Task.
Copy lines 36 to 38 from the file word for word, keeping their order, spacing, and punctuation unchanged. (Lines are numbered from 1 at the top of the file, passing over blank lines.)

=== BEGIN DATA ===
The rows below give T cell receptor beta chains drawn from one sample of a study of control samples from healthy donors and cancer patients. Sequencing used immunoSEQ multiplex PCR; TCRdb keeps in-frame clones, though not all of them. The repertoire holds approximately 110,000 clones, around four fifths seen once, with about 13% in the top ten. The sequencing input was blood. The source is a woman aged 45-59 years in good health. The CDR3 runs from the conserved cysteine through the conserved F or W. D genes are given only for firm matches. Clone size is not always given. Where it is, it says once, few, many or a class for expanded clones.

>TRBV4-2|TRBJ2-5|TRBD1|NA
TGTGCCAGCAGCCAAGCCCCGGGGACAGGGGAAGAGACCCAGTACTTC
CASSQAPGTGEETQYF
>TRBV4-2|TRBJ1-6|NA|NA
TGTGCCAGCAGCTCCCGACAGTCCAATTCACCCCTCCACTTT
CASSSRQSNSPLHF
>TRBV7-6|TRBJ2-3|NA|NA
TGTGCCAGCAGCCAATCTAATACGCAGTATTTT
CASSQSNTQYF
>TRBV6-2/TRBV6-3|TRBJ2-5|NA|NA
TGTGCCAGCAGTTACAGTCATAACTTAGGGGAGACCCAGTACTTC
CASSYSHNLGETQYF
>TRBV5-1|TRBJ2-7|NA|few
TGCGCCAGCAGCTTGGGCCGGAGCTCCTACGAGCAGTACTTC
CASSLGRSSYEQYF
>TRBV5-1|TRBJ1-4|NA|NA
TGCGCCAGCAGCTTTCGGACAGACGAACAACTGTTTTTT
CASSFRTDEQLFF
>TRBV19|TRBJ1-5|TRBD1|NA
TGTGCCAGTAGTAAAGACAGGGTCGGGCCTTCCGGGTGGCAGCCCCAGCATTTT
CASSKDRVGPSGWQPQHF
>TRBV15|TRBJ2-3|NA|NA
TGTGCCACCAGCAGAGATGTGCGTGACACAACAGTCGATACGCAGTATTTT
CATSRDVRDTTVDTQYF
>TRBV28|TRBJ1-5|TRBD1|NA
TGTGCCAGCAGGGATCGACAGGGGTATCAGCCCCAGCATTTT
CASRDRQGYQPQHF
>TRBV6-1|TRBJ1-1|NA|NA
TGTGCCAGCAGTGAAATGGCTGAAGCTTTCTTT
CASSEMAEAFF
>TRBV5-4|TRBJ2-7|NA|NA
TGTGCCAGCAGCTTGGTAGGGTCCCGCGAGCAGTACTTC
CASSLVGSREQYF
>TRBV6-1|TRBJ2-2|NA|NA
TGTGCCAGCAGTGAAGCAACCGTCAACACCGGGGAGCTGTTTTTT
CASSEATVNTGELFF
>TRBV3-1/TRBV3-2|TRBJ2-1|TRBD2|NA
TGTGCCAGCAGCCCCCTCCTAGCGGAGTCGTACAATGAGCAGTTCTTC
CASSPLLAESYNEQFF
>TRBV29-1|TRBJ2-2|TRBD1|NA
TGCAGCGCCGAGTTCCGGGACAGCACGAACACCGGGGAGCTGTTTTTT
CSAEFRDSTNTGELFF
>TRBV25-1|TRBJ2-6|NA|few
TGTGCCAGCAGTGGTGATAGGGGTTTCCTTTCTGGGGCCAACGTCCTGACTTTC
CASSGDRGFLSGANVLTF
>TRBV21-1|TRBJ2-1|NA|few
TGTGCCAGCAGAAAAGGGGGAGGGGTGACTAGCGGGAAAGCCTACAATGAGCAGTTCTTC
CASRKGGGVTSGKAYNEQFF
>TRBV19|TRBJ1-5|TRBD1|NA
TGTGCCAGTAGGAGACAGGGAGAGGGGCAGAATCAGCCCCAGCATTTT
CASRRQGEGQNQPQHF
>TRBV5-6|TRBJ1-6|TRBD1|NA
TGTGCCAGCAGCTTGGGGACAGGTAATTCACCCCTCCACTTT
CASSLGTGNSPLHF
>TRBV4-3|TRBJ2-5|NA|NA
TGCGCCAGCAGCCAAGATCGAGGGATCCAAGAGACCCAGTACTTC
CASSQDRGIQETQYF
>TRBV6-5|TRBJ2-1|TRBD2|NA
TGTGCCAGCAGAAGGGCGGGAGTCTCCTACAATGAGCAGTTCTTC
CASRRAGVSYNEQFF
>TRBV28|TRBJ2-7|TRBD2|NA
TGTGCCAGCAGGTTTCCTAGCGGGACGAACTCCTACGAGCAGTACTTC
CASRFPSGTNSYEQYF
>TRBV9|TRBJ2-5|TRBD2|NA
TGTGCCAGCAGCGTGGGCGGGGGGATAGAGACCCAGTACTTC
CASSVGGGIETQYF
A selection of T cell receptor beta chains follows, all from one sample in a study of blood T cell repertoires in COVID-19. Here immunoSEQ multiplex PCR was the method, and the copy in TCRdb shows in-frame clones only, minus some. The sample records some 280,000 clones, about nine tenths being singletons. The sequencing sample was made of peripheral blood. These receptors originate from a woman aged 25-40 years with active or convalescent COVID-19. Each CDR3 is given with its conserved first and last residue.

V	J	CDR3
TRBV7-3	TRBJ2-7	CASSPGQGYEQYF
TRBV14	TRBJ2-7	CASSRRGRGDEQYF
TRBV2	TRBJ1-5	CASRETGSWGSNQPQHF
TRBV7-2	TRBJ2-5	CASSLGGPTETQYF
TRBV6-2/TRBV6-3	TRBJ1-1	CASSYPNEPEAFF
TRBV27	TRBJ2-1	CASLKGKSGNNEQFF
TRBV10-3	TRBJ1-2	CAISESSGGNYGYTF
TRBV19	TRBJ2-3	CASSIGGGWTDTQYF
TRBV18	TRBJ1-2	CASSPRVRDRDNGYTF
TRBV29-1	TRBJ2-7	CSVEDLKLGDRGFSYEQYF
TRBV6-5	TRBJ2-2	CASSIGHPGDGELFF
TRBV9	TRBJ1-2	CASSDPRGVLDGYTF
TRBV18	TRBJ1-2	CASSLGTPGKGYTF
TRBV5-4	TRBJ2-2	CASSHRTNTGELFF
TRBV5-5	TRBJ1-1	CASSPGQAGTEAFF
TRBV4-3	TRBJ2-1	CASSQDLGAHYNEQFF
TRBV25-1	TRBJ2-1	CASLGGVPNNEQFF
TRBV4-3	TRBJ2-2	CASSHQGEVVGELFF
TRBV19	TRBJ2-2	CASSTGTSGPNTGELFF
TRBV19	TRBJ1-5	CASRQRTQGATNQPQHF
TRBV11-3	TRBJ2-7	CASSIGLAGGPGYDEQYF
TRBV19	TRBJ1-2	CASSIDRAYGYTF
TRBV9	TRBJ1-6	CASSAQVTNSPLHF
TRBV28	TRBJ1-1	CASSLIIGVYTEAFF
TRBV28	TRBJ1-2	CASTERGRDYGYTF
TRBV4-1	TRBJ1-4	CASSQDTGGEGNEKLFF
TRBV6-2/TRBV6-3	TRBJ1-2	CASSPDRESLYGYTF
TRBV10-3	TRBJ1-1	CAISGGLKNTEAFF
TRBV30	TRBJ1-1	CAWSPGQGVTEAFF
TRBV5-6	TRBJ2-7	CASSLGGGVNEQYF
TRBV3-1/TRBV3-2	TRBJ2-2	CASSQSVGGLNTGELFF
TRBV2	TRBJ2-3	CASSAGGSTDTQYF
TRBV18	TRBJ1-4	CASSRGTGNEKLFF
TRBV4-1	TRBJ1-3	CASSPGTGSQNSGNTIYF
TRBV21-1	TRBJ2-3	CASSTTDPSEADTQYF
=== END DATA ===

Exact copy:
TGTGCCAGCAGTGAAGCAACCGTCAACACCGGGGAGCTGTTTTTT
CASSEATVNTGELFF
>TRBV3-1/TRBV3-2|TRBJ2-1|TRBD2|NA